The Diablo Paddlesports Adios
Tested July 2010
The Adios sets a new standard for size. Think aircraft carrier. Its deck is so broad, you can launch jets off this thing. Okay, that's hyperbole, but you really can walk all over it. Stretch those legs and fish like you were meant to, standing tall. The elevated perspective is superior for reading water and spotting piscine targets. Worried about stability? Even the clumsiest of the C&K test crew had no trouble going from standing to sitting, and could really huck those snap casts. Capsizing would be a real trick; falling off is the more likely dismount style.
For all its heft, this hybrid that blurs the lines between kayaks and standup paddleboards is surprisingly nimble. Moving it doesn't take much effort-credit sit-on-top design savant Tim Niemier and James Thomas of Wild Design for this bit of magic. By necessity, the Adios comes with a paddle keeper on each side. Our testers preferred the long, single-bladed SUP paddle for fine-tuned maneuverability while fishing, but fell back on the efficiency of kayak blades for touring.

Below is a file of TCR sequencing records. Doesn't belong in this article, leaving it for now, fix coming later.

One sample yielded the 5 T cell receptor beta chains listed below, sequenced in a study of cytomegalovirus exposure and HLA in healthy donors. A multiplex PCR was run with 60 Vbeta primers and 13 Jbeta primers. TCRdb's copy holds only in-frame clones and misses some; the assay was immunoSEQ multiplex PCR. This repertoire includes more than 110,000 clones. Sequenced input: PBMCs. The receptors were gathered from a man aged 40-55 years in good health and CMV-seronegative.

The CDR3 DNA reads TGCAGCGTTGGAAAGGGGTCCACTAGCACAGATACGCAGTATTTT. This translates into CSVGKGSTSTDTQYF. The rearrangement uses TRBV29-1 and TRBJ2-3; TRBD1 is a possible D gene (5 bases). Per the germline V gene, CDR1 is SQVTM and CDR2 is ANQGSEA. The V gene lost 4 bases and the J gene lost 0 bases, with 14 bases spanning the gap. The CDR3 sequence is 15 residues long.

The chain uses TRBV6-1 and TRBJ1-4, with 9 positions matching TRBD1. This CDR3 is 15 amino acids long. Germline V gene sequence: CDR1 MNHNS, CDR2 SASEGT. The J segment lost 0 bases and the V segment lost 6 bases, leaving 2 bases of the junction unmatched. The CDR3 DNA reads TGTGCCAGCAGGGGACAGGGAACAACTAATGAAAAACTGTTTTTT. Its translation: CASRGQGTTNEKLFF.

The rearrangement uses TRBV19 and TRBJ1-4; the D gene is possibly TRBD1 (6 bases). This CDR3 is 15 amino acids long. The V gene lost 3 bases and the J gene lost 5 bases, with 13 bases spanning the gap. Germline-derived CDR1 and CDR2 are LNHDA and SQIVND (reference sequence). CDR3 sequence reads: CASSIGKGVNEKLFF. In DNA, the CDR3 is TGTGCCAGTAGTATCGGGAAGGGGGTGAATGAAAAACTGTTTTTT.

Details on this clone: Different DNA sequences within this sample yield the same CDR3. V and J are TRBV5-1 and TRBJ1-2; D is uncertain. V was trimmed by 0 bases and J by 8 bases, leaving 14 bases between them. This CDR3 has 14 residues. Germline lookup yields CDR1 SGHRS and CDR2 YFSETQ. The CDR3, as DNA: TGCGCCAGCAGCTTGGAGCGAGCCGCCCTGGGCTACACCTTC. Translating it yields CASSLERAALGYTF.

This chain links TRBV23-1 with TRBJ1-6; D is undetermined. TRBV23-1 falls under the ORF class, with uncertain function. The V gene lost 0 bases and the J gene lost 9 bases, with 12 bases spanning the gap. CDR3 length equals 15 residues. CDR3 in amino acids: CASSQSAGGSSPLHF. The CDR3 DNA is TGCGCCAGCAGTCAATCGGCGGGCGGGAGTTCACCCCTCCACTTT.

The deck design is clean and uncluttered, well suited to flyfishing and wide open for aftermarket rigging. A neat rectangular hatch sits up front, accessing plentiful in-hull storage; two more small rounds are just aft of the cockpit. The storage well is large and accommodating. Thoughtful details include wide, non-skid cushioned foot pads throughout the cockpit and nylon straps rather than bungee cords across the storage well. So good, it's fair to say the Adios is a big step forward in fishing kayak design.
DIABLO PADDLESPORTS ADIOS
($1,600 in thermoformed ABS, diablopaddlesports.com)
L: 12'6"; W: 36"; 69 lbs., 400-plus-lb. capacity